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Global Value Chains

  • Category
    Economy
  • Published
    31st Dec, 2019

Global Value Chains (GVCs) have often been in news. It is important to understand their role in trade and growth.

Context

Global Value Chains (GVCs) have often been in news. It is important to understand their role in trade and growth.

About

  • Earlier, companies used to make things primarily in one country. Today, a single finished product often results from manufacturing and assembly in multiple countries, with each step in the process adding value to the end product.
  • Through GVCs, countries trade more than products; they trade know-how, and make things together. Imports of goods and services matter as much as exports to successful GVCs.
  • GVCs integrate the know-how of lead firms and suppliers of key components along stages of production and in multiple offshore locations.
    • The international, inter-firm flow of know-how is the key distinguishing feature of GVCs.
  • How countries engage with GVCs determines how much they benefit from them.
  • Example: iPhone is a good example to understand GVCs. The US prepares the iPhone design, Taiwan and South Korea produce critical inputs such as processors. Final assembly takes place in China from where they are marketed all over.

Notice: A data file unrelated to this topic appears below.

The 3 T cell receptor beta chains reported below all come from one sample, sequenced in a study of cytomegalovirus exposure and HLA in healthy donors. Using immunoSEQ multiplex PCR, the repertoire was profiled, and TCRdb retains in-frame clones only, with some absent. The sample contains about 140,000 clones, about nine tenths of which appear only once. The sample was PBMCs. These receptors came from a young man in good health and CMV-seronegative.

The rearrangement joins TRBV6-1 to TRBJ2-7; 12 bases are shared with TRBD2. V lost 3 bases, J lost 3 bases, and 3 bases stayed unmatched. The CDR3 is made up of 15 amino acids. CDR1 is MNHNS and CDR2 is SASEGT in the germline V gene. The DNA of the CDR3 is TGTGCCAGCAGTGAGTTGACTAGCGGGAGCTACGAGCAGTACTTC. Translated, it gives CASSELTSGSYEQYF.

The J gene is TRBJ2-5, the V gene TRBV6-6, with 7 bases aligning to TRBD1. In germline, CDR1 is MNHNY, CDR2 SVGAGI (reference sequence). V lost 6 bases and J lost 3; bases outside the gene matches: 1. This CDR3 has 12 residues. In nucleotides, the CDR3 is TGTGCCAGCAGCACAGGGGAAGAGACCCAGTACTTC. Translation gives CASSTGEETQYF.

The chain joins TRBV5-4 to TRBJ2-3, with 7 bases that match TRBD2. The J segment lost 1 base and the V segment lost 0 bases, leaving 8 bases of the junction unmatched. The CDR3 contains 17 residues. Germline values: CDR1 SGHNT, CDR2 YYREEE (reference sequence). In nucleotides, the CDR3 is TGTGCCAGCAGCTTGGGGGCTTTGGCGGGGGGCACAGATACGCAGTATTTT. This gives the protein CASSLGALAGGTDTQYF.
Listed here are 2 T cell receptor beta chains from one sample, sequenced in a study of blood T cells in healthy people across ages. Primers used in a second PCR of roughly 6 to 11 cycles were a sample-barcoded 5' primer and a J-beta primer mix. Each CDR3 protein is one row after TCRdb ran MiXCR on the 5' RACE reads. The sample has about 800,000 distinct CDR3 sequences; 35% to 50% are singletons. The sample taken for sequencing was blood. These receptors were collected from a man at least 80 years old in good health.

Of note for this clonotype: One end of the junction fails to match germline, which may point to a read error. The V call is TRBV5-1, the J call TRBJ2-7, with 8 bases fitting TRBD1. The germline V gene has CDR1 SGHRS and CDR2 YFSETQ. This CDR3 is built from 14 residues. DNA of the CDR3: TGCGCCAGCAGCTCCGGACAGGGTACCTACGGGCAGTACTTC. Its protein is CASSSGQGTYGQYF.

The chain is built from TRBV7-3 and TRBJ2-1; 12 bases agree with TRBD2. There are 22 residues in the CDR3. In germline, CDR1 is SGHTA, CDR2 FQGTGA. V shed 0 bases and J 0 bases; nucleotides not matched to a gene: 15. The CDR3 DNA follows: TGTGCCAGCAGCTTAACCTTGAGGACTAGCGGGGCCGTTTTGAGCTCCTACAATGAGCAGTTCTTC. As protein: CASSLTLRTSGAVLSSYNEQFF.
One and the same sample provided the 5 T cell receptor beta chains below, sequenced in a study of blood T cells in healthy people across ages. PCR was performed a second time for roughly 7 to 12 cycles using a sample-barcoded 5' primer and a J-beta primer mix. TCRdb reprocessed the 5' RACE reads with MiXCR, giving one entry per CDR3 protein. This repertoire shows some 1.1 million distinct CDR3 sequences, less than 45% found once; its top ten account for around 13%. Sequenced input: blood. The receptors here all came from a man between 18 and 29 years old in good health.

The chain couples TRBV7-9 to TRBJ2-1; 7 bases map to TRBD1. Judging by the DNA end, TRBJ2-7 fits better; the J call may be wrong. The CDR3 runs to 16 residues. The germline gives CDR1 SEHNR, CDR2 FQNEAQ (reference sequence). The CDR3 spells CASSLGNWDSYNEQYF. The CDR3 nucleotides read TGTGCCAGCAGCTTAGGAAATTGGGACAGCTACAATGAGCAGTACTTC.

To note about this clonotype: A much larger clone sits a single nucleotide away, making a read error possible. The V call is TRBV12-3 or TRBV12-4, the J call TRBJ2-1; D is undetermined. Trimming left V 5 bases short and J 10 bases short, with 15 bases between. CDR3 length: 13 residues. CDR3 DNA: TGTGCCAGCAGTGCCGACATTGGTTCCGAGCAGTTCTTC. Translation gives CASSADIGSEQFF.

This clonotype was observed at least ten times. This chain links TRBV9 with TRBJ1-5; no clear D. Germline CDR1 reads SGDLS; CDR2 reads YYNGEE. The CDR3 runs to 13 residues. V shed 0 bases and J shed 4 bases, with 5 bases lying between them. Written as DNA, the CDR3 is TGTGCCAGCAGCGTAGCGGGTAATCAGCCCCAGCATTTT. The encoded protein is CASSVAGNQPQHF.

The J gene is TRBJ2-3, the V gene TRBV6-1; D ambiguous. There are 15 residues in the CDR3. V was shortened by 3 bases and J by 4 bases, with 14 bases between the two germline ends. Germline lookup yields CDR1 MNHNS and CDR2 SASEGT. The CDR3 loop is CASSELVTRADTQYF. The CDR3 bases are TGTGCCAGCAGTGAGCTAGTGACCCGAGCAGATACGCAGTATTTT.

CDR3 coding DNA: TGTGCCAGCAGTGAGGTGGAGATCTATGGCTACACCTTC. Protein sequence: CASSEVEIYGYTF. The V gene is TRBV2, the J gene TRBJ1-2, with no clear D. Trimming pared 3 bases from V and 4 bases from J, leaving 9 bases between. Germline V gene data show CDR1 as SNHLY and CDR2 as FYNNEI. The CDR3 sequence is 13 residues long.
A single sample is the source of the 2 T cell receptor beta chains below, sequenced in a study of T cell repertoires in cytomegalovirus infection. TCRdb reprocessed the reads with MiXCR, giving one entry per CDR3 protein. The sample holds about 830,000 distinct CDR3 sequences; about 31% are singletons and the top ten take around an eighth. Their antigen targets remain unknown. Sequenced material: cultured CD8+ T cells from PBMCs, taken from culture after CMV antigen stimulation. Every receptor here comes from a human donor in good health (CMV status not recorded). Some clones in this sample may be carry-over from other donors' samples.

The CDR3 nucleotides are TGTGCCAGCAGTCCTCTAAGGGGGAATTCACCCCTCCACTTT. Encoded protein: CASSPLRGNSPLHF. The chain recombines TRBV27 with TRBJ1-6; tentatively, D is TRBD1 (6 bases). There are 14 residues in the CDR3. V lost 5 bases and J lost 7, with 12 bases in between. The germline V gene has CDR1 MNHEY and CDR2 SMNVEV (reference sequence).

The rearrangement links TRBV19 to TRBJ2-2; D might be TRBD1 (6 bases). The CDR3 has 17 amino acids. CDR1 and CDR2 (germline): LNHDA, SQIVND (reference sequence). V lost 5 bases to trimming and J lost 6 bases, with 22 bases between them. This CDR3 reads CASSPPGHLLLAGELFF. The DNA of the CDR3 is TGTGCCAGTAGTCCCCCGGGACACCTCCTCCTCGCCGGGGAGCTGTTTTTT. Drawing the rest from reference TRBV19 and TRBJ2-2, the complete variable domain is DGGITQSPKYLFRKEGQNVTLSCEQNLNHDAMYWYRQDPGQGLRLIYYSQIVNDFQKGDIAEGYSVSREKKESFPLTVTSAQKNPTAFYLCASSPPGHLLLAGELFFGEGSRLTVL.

Advantages of GVC

  • Promote productivity and growth: According to WTO report, a 1% increase in GVC participation is estimated to boost per capita income levels by more than 1%—about twice as much as standard trade.
    • In Ethiopia, firms participating in GVC are more than twice as productive as similar firms that participate in standard trade.
  • Reduce poverty: Since gains in growth from GVC are larger than from trade in final products, their impact on poverty reduction is also larger.
    • Regions in Mexico and Vietnam that participated more intensively in GVCs experienced greater reductions in poverty.
  • Deliver better jobs: Firms in GVC draw people into more productive manufacturing and services activities and tend to employ more women, supporting structural transformation in developing countries.
  • Important for growth: GVCs are a powerful driver of productivity growth, job creation, and increased living standards. Countries that embrace them grow faster, import skills and technology, and boost employment.
    • With GVC-driven development, countries generate growth by moving to higher-value-added tasks and by embedding more technology and know-how in all their agriculture, manufacturing, and services production.
    • GVCs provide countries the opportunity to leap-frog their development process.
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